(CN) – Federal officials improperly seized a list of 104 Major League Baseball players who tested positive for steroids in 2003, the 9th Circuit ruled. Agents had a search warrant for drug-test results for 10 players, but found a list of 104 players who had tested positive for performance-enhancing drugs in 2003.
Officials used the longer list to get more search warrants, copied the entire computer directory and recorded all the players’ names.
The government should have taken only the results of the 10 players listed on the search warrant, the 9th Circuit ruled.
The case springs from the 2004 raid on a Long Beach, Calif., testing facility, during the investigation of the Bay Area Laboratory Co-Operative, which was suspected of providing steroids to players.
“This was an obvious case of deliberate overreaching by the government in an effort to seize data as to which it lacked probable cause,” Chief Judge Alex Kozinski wrote for the San Francisco-based appeals court.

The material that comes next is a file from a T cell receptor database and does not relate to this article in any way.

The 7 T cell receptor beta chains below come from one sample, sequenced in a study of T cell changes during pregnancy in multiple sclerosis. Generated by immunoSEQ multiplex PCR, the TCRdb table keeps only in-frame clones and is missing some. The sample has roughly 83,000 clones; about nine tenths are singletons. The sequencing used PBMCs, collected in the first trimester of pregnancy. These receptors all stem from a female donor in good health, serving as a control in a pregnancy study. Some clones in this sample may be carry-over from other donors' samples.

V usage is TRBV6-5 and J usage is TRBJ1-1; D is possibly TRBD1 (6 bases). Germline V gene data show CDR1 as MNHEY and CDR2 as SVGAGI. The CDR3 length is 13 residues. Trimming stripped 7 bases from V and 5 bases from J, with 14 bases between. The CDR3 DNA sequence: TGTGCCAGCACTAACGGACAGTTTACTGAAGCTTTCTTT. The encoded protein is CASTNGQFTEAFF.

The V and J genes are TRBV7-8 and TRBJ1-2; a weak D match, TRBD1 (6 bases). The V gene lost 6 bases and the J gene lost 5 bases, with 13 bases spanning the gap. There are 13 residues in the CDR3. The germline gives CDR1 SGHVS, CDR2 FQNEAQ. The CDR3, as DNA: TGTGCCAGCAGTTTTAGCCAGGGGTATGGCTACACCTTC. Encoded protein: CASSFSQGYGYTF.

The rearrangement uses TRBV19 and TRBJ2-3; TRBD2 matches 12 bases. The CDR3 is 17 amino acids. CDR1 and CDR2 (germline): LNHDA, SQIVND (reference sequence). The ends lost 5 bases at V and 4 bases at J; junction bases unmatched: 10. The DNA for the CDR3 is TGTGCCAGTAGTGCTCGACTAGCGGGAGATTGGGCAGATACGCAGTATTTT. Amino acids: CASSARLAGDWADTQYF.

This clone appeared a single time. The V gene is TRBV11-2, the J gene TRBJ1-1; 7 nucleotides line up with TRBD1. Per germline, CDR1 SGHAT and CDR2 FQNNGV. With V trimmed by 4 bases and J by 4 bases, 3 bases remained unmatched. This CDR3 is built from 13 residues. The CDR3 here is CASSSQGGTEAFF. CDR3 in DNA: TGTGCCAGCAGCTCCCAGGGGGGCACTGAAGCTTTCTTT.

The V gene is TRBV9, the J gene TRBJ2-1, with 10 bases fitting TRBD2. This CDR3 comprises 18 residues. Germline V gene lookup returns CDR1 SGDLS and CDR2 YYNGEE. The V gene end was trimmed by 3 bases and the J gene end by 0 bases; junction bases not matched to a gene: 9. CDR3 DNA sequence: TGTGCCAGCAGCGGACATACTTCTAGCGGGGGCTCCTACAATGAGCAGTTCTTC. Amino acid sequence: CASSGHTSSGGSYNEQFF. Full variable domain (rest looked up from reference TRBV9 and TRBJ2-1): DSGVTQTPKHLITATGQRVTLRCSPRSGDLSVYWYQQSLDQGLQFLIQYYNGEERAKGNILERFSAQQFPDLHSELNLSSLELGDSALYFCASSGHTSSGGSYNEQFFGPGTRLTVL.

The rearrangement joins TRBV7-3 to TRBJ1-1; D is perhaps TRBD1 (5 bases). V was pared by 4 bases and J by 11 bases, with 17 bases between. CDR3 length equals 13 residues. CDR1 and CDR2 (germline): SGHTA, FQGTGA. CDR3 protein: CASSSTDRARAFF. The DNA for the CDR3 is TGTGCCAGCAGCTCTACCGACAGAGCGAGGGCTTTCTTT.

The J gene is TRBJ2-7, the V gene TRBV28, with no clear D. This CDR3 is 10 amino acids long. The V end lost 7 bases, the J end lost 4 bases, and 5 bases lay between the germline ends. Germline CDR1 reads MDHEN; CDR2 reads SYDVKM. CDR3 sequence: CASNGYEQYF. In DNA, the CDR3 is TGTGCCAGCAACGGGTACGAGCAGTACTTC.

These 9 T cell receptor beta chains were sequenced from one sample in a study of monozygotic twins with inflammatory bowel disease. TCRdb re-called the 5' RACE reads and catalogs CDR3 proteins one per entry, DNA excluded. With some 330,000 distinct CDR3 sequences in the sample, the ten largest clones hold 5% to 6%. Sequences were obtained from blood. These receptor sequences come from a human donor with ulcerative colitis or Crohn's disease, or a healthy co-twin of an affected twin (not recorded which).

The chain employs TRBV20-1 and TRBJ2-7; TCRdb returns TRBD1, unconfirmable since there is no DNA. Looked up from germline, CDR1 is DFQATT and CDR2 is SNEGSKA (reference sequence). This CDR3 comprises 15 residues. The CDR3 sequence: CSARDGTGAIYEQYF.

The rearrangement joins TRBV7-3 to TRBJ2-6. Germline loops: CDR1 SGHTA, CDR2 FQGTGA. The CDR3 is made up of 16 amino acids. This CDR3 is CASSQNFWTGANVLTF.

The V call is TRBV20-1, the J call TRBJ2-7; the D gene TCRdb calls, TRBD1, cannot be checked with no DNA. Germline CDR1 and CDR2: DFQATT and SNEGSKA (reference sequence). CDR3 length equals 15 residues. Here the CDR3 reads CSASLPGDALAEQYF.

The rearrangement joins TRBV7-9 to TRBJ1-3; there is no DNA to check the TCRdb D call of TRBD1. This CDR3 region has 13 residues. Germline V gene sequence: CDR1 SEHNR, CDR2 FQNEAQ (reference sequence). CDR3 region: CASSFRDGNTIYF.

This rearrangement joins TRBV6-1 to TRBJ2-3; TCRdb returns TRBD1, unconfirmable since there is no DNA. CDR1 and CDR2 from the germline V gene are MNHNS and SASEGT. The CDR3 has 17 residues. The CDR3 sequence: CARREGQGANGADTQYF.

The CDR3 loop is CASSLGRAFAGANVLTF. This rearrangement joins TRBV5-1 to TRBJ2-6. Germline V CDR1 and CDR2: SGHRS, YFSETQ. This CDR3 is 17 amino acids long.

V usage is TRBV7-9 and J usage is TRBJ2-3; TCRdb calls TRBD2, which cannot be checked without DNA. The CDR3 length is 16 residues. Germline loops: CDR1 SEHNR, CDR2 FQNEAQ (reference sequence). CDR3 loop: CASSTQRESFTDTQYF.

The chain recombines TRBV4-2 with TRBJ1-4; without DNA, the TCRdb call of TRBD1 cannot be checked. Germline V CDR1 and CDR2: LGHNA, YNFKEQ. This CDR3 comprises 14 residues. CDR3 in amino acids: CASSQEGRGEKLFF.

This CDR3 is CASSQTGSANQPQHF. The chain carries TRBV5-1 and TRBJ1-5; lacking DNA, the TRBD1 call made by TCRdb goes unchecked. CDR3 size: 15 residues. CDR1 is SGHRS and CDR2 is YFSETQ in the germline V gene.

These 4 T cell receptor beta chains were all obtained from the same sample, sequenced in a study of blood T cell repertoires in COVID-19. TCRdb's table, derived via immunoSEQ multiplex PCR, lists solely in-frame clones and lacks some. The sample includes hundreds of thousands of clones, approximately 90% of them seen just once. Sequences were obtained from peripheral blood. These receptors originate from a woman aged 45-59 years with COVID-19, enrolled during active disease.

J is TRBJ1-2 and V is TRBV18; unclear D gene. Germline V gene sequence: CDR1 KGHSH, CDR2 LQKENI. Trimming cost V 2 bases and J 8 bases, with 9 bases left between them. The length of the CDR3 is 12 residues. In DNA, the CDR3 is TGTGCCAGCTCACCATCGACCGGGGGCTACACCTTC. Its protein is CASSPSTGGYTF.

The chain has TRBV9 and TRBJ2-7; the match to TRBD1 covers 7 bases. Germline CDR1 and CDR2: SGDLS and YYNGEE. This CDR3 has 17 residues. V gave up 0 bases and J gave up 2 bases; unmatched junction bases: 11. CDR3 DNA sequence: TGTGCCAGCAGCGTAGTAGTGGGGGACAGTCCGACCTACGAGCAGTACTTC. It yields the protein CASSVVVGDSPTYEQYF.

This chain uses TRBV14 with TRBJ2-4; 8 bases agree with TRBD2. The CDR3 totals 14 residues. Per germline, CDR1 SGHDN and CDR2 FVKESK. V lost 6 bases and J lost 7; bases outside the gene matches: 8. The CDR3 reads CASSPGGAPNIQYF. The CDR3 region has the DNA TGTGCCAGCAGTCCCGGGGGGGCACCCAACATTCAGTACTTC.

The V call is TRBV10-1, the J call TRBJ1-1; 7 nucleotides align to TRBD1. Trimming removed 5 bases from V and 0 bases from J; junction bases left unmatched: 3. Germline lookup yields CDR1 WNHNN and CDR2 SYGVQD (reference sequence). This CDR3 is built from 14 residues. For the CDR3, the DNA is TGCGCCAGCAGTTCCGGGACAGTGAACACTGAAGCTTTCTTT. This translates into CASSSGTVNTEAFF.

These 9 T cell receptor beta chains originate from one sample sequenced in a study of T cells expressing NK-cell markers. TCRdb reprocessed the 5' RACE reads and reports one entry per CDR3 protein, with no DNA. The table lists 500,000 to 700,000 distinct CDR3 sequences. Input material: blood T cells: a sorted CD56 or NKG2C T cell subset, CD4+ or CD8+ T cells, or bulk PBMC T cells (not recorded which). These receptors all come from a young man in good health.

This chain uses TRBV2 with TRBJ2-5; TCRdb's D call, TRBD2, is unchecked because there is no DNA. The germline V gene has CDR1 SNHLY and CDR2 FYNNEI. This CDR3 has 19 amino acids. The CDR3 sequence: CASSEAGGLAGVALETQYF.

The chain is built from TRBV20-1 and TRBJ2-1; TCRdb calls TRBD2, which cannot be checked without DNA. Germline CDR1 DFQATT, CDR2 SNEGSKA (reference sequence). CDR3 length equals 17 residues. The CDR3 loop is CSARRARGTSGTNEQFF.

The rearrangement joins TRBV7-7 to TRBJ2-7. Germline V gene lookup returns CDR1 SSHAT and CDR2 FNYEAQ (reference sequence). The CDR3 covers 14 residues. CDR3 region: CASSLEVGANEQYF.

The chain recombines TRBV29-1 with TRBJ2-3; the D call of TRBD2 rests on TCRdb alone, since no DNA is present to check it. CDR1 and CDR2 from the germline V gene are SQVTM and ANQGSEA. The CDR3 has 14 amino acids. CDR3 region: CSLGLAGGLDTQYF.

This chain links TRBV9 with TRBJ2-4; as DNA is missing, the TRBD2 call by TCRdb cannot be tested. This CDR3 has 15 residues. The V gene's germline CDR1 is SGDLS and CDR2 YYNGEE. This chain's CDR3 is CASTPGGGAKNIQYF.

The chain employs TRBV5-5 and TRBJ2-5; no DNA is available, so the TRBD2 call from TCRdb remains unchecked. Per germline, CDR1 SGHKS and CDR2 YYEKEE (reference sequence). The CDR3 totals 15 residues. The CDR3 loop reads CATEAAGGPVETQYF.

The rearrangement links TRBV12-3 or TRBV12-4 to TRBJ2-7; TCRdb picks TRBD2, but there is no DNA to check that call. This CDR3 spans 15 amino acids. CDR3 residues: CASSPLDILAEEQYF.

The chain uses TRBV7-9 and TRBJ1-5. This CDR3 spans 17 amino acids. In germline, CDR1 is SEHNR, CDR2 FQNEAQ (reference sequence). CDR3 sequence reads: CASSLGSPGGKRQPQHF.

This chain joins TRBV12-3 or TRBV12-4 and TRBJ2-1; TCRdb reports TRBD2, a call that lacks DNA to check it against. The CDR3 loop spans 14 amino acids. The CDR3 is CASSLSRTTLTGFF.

The decision may help narrow the focus of the “in plain view” doctrine of the Fourth Amendment as it relates to electronic searches where data are intermingled.
“This case well illustrates both the challenges faced by modern law enforcement in retrieving information it needs to pursue and prosecute wrongdoers, and the threat to the privacy of innocent parties from a criminal investigation,” Kozinski wrote.
Several federal judges had found the searches invalid and said the records should be returned. In December 2006, a three-judge panel of the 9th Circuit found that the list of 104 players could be used.
The full circuit tossed that decision and put the case before an 11-judge panel.